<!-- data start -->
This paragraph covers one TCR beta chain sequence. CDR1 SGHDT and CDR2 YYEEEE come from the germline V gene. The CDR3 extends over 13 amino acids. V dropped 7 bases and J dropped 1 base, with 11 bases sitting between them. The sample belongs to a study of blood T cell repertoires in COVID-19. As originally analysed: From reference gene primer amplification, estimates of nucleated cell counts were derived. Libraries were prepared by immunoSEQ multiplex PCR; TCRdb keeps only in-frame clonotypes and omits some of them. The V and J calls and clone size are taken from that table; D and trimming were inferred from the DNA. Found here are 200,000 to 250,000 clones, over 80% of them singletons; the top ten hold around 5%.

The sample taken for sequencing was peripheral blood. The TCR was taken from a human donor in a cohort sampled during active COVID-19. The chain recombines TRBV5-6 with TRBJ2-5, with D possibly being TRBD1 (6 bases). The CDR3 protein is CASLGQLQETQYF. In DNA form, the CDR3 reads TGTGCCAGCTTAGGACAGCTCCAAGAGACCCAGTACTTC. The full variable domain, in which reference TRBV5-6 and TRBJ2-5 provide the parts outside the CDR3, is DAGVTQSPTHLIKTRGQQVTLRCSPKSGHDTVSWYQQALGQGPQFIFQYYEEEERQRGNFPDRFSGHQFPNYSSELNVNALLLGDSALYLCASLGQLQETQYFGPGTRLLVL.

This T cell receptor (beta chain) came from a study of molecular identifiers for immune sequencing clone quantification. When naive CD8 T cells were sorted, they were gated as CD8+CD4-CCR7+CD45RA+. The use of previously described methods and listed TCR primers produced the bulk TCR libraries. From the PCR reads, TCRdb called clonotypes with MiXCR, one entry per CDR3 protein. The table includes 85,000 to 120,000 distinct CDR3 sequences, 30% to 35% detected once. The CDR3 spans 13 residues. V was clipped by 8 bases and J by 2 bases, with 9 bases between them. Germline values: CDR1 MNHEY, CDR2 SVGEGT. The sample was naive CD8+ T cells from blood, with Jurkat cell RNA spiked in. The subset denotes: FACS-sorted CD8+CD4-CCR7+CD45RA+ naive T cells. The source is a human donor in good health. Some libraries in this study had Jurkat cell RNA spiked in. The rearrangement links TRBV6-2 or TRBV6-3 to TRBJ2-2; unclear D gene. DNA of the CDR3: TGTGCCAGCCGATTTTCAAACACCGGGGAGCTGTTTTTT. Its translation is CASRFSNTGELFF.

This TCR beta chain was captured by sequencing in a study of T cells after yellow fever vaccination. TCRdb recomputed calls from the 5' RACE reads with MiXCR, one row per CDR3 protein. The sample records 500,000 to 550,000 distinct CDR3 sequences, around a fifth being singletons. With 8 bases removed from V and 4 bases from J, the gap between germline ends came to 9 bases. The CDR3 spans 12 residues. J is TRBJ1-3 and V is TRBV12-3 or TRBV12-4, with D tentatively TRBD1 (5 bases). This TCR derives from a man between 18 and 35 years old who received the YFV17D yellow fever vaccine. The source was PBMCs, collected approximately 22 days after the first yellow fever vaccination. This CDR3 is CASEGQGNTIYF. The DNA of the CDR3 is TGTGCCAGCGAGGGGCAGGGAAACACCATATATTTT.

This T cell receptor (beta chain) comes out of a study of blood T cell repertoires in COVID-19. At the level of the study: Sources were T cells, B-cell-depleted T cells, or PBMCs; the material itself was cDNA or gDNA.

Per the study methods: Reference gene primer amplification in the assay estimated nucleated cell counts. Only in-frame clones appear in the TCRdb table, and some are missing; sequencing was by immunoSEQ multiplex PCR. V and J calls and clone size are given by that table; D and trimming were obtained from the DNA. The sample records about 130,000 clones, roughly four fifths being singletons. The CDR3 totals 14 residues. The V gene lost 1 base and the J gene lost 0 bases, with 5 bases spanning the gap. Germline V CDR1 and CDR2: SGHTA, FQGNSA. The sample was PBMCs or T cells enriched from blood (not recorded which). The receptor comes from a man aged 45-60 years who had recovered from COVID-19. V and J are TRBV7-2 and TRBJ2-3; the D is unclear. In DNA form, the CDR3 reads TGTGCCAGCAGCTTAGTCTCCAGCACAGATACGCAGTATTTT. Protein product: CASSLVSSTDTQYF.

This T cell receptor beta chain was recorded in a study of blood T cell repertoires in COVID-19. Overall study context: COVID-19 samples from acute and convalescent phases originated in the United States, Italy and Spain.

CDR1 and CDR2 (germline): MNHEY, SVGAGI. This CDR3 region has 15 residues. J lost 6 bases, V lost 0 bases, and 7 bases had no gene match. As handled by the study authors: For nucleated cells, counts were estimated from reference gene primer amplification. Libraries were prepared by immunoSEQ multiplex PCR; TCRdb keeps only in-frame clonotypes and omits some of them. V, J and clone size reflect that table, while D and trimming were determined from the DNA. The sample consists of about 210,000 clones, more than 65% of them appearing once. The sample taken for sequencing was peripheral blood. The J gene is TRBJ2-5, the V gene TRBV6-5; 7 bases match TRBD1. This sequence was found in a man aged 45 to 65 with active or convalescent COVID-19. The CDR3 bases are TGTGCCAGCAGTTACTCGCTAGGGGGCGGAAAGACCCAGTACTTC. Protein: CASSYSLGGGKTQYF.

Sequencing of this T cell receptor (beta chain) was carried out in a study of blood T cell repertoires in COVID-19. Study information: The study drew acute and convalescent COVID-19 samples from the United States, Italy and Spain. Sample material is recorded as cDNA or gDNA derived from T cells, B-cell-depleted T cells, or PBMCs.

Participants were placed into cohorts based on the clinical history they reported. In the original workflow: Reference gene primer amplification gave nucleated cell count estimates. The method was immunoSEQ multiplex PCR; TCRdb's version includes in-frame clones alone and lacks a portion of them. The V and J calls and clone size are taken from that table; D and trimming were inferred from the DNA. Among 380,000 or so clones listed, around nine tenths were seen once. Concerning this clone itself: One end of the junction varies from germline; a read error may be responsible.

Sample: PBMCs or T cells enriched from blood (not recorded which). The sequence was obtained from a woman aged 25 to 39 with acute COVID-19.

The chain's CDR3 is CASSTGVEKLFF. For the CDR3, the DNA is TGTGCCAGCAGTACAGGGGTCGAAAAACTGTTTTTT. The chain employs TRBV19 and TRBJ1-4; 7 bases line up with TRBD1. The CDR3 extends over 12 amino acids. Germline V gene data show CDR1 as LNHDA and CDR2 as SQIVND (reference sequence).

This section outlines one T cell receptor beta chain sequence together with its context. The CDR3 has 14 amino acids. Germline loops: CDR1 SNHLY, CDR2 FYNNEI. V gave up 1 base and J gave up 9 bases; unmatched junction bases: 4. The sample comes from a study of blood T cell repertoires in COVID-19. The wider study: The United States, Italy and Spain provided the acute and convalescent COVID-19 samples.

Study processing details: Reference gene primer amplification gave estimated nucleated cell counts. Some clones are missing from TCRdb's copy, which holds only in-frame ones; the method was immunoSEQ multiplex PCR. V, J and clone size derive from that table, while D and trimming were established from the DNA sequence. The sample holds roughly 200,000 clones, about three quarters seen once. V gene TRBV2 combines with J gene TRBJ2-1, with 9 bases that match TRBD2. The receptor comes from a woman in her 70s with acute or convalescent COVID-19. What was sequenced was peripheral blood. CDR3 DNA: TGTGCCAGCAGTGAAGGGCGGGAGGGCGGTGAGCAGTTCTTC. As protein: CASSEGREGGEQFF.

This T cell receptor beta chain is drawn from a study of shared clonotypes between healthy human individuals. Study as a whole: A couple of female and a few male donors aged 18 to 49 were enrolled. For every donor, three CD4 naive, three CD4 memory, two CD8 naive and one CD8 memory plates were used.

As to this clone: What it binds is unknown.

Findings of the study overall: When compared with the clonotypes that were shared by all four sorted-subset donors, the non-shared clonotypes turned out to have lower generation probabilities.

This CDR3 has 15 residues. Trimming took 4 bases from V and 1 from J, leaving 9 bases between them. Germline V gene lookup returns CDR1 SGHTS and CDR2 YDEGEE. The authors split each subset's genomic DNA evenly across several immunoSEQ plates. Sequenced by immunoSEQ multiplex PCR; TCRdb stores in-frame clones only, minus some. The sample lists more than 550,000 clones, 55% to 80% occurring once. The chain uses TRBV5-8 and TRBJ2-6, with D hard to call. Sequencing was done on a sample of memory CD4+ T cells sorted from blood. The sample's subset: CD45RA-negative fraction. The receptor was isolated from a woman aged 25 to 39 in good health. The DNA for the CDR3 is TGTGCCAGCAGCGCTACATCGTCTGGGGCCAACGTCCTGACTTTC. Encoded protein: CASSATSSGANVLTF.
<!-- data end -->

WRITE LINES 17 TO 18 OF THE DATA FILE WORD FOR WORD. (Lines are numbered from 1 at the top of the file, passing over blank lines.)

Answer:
Findings of the study overall: When compared with the clonotypes that were shared by all four sorted-subset donors, the non-shared clonotypes turned out to have lower generation probabilities.

This CDR3 has 15 residues. Trimming took 4 bases from V and 1 from J, leaving 9 bases between them. Germline V gene lookup returns CDR1 SGHTS and CDR2 YDEGEE. The authors split each subset's genomic DNA evenly across several immunoSEQ plates. Sequenced by immunoSEQ multiplex PCR; TCRdb stores in-frame clones only, minus some. The sample lists more than 550,000 clones, 55% to 80% occurring once. The chain uses TRBV5-8 and TRBJ2-6, with D hard to call. Sequencing was done on a sample of memory CD4+ T cells sorted from blood. The sample's subset: CD45RA-negative fraction. The receptor was isolated from a woman aged 25 to 39 in good health. The DNA for the CDR3 is TGTGCCAGCAGCGCTACATCGTCTGGGGCCAACGTCCTGACTTTC. Encoded protein: CASSATSSGANVLTF.